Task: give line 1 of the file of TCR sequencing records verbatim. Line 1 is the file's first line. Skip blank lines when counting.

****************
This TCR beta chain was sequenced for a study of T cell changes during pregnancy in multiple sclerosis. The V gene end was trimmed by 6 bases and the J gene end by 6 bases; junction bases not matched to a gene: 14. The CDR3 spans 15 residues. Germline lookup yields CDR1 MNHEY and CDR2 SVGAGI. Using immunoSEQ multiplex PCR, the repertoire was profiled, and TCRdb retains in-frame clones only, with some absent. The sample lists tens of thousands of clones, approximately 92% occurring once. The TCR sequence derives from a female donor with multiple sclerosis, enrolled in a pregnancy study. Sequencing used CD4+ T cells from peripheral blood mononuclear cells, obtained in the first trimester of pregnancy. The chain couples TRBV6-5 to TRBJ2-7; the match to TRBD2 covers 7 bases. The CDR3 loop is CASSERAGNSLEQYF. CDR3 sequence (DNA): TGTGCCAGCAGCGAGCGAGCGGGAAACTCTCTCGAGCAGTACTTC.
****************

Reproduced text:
This TCR beta chain was sequenced for a study of T cell changes during pregnancy in multiple sclerosis. The V gene end was trimmed by 6 bases and the J gene end by 6 bases; junction bases not matched to a gene: 14. The CDR3 spans 15 residues. Germline lookup yields CDR1 MNHEY and CDR2 SVGAGI. Using immunoSEQ multiplex PCR, the repertoire was profiled, and TCRdb retains in-frame clones only, with some absent. The sample lists tens of thousands of clones, approximately 92% occurring once. The TCR sequence derives from a female donor with multiple sclerosis, enrolled in a pregnancy study. Sequencing used CD4+ T cells from peripheral blood mononuclear cells, obtained in the first trimester of pregnancy. The chain couples TRBV6-5 to TRBJ2-7; the match to TRBD2 covers 7 bases. The CDR3 loop is CASSERAGNSLEQYF. CDR3 sequence (DNA): TGTGCCAGCAGCGAGCGAGCGGGAAACTCTCTCGAGCAGTACTTC.